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Sleeping early is the secret to exam success

Sleeping early is the secret to exam success

Staying up late for exams became a normal part of the academic process in high school and college. But researchers from Brown University and the Riken Center for Japanese Brain Science say that this practice hinders the learning process rather than helps it, according to what was published by “Medical News Today”, quoting the Journal of Neuroscience.

Researchers have found evidence that sleep helps a person internalize what they have learned while awake through a process that is specifically focused on learning, meaning that the more sleep a person sleeps, the more time their brain needs to process the knowledge and skills acquired while they are awake.

conflicting models

According to study lead author Dr. Yuka Sasaki, professor of cognitive, linguistic and psychological sciences in the graduate program in Neuroscience at Brown University, sleep facilitates learning. But the researchers had conflicting models for explaining how to do this—the usage-based model and the learning-based model.

The usage-based model states that how much a person learns while asleep is a result of how the brain works when they are awake. On the other hand, the learning-based model states that what a person retains during sleep is directly related to a neural process specifically related to learning.

Two experimental groups

Dr. Sasaki and her team sought to find out which model was most likely to aid learning. The researchers used two experimental groups of male and female volunteers.

During the first experiment, participants learned a visual perceptual learning (VPL) task called a tissue discrimination task (TDT). The VPL task helps strengthen the brain’s ability to understand what the eye sees, which helps with a variety of visual perception skills, such as visual and sequential memory, the ability to distinguish between one object and another, and visual-spatial relationships.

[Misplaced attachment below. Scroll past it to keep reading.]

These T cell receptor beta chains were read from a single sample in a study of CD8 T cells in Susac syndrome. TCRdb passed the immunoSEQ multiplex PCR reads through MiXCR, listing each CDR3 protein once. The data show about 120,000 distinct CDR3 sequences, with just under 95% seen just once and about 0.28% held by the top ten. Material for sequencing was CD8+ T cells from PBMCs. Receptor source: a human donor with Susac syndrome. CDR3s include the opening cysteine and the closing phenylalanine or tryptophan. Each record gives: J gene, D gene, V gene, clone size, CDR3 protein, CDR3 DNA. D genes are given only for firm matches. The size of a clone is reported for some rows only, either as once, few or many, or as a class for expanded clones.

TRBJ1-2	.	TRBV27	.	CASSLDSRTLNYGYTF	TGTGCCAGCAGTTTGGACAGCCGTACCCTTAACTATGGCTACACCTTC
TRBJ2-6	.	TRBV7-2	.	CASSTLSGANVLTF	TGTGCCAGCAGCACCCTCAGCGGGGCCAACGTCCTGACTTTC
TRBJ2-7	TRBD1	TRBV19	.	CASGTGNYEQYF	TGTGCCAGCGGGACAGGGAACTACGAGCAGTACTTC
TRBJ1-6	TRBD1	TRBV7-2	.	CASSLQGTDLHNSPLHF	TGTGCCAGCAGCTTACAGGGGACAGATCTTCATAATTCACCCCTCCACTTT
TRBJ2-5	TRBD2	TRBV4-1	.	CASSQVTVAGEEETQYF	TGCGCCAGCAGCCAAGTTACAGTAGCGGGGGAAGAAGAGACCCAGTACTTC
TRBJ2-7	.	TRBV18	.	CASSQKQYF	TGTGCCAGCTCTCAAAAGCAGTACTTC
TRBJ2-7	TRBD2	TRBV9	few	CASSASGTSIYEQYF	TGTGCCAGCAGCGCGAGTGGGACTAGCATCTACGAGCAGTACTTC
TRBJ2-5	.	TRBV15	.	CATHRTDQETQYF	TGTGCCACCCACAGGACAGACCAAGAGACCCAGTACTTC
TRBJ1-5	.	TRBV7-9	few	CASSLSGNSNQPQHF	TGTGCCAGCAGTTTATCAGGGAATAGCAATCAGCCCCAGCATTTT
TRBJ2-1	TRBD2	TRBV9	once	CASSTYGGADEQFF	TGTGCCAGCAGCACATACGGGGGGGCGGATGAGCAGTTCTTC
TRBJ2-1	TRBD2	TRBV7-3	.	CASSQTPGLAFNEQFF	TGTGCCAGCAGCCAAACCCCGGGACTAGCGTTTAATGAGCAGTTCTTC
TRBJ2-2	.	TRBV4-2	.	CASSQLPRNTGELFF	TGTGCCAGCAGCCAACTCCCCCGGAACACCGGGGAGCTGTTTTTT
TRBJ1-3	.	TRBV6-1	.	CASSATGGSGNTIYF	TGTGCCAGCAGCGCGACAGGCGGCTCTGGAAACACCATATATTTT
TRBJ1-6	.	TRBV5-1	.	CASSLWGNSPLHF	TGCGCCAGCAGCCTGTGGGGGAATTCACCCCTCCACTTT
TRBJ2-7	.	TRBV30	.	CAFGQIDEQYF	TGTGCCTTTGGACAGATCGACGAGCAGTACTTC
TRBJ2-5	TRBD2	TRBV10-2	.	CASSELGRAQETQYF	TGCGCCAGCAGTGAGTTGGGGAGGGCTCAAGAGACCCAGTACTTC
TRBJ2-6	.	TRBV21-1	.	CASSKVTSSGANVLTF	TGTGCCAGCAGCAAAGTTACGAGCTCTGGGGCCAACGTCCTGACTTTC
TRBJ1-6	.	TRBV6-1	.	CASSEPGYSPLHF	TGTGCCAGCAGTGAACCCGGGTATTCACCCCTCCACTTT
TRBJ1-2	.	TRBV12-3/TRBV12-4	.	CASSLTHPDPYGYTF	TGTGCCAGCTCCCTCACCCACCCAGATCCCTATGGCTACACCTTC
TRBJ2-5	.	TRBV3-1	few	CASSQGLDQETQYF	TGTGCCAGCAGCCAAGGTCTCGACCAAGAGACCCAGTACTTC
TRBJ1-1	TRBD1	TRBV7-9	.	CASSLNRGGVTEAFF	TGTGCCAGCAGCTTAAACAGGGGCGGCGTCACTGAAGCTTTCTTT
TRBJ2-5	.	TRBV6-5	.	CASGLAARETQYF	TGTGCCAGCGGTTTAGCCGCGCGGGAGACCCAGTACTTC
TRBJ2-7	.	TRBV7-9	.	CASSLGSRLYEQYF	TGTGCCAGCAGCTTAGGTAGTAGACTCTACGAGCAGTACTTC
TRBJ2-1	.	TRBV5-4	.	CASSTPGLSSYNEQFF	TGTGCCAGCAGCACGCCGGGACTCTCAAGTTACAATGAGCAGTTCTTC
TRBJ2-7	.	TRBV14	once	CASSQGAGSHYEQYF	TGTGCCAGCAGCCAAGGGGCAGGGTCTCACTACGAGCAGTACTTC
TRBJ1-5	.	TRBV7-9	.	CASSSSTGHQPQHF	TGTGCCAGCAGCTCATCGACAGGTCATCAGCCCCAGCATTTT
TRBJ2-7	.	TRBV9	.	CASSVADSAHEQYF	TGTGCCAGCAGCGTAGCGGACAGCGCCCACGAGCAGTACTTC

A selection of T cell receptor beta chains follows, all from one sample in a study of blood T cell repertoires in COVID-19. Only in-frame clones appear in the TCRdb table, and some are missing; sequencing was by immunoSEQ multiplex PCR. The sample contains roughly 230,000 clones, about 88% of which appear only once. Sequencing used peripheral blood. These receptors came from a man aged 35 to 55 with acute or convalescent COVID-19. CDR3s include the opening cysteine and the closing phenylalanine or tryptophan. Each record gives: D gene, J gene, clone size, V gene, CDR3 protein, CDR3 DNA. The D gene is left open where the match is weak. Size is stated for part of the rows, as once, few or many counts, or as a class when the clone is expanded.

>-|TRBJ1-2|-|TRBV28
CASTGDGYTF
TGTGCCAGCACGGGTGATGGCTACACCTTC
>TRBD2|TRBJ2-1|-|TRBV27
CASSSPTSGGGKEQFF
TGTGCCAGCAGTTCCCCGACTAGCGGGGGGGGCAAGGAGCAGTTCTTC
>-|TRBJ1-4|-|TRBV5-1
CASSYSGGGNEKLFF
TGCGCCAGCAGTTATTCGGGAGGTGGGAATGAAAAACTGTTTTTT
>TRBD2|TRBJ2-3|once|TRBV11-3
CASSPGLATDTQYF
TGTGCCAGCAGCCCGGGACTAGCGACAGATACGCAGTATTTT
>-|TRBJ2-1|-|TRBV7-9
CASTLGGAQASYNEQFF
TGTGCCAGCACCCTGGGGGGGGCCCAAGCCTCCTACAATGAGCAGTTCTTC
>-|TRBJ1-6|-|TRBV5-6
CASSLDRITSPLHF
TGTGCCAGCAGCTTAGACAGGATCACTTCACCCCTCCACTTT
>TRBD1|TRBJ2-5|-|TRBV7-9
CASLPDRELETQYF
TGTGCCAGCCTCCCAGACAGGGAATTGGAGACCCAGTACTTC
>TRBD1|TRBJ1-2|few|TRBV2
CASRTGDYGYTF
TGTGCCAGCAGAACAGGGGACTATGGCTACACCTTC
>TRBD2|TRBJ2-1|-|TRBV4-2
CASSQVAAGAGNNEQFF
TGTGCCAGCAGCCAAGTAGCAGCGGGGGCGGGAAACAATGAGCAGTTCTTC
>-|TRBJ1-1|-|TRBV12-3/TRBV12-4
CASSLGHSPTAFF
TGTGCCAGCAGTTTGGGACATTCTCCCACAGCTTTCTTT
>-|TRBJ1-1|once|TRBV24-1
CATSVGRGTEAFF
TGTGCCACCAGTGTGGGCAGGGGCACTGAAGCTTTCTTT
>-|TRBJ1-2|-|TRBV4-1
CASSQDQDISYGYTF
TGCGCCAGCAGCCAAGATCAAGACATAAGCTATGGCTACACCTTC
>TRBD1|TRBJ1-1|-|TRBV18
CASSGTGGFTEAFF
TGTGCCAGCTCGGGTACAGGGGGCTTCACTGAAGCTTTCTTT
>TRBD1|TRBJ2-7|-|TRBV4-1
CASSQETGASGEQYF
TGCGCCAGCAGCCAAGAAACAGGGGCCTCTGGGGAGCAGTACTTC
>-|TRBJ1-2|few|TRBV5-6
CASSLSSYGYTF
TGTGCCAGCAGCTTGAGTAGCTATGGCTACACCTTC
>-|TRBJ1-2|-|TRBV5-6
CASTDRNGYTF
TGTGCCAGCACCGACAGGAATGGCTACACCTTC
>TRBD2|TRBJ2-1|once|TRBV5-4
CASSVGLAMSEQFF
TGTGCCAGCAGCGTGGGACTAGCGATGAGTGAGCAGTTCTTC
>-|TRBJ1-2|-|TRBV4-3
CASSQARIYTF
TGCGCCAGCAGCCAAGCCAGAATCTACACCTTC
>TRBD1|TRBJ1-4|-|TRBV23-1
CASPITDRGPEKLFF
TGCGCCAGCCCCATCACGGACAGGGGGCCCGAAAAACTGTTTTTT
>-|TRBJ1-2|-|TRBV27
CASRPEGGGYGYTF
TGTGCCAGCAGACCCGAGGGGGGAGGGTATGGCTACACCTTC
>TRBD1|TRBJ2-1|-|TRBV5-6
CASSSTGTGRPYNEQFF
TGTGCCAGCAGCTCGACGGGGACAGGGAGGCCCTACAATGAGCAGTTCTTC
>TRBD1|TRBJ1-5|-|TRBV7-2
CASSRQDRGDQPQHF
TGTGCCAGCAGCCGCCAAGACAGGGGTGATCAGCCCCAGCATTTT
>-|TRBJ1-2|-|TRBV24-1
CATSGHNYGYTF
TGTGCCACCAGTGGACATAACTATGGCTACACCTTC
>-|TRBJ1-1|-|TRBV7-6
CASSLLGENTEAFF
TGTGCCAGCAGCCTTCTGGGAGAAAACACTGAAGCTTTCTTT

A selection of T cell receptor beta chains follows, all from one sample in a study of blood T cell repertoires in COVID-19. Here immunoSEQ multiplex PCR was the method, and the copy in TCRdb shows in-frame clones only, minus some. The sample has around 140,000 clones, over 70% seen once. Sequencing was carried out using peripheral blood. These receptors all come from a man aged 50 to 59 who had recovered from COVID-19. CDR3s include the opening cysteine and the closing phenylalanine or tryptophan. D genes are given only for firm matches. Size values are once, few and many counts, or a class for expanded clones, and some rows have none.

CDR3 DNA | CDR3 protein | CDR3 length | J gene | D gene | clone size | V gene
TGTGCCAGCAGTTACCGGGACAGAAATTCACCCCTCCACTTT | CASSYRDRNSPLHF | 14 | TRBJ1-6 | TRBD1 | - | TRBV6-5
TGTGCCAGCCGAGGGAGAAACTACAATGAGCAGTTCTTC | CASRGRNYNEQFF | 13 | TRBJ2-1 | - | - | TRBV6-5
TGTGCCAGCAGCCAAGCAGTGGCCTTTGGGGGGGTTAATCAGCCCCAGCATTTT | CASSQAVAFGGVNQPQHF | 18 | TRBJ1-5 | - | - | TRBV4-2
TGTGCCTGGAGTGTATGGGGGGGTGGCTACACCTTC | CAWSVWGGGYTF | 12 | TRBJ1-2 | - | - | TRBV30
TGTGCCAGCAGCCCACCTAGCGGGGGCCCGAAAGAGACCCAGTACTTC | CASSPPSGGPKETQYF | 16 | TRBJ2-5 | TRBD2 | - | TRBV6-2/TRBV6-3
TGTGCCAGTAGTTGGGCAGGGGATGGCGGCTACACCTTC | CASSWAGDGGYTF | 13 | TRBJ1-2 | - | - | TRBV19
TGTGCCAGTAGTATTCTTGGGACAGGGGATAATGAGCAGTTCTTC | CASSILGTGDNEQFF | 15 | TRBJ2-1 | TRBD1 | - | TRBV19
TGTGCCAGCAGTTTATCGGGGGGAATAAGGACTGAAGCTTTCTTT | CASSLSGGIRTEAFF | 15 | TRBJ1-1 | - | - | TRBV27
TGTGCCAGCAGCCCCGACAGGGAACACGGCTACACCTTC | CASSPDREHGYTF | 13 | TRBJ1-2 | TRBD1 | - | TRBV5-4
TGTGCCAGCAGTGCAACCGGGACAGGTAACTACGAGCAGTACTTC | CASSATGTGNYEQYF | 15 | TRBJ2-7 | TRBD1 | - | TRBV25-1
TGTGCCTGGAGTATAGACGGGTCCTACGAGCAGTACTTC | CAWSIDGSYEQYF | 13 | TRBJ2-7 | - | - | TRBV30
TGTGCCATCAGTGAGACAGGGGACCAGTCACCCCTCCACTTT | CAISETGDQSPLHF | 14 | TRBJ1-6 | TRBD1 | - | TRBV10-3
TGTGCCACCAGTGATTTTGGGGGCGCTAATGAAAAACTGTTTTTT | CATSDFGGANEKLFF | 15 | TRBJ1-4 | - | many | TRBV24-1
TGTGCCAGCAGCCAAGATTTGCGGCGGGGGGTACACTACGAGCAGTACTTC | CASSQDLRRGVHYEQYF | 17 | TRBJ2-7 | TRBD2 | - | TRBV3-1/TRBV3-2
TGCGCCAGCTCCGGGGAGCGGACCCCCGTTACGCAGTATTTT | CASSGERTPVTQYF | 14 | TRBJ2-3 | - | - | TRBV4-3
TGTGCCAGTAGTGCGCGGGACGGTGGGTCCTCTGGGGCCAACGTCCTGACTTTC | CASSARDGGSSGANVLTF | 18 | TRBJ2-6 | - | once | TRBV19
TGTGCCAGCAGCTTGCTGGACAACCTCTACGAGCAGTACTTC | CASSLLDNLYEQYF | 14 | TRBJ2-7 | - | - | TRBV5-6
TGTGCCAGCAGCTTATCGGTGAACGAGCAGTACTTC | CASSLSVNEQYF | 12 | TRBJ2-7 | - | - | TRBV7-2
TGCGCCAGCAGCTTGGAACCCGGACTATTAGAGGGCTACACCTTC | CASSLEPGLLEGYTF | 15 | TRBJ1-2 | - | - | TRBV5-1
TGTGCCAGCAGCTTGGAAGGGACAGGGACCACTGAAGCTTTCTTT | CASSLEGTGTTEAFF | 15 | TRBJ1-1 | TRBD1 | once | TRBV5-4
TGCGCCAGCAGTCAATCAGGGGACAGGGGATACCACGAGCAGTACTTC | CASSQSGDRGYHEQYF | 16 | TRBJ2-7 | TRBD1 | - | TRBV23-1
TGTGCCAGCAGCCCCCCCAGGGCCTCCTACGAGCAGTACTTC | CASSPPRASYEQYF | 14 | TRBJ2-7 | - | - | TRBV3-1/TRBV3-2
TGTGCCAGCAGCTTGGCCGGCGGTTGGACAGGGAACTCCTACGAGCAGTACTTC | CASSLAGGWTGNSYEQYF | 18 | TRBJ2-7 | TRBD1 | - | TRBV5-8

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Participants in the first group underwent pre-training testing, TDT training, and post-training testing. After the second test they took a 90-minute nap. Then a third test session was conducted after the nap to see how much learning the participants retained.

In the second group, participants were also taught the TDT task and were tested before and after a 90-minute nap. But the researchers designed this experiment differently, causing an overlap in the learning process.

Better results after a nap

The researchers concluded that sleep facilitates learning using the learning-based model. In particular, the research team found that participants in the first experimental group showed an improvement in their understanding of the VPL task after a 90-minute nap.

Conversely, those in the second experimental group showed little or no improvement due to the overlap condition in their training. Also, when examining brain waves when the participants were slumbering, the researchers found two types of brain signals – theta activity during rapid eye movement (REM) sleep and sigma activity, which is a trusted source during non-REM sleep, which is associated with a learning-dependent process.

Theta activity in the brain is associated with learning and working memory. Sigma activity, also known as ‘sleep spindles’, plays an important role in the consolidation of long-term memories.

A different approach to learning

Dr. Sasaki believes that the research findings could encourage changes in how learning occurs in schools, saying: “Research suggests that learning after sleep is beneficial for learning reinforcement and protection. However, if schools include naps after each term, perhaps (the rhythm is thrown out). per day), so the idea would be bad, but if the school hours could be modified so that children could sleep longer at night, that would be a great move.”

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Go to bed early

Stella Banus, a neuropsychologist and director of the Department of Neuropsychology at the Pacific Neuroscience Institute at Providence Saint John’s Health Center in Santa Monica, California, believes the study results suggest a different approach to learning than usual, explaining that high school and college students “When they study educational materials for a test, they may stay up late or all night, when in fact this[study]indicates that going to bed earlier will facilitate and help with learning and remembering information.”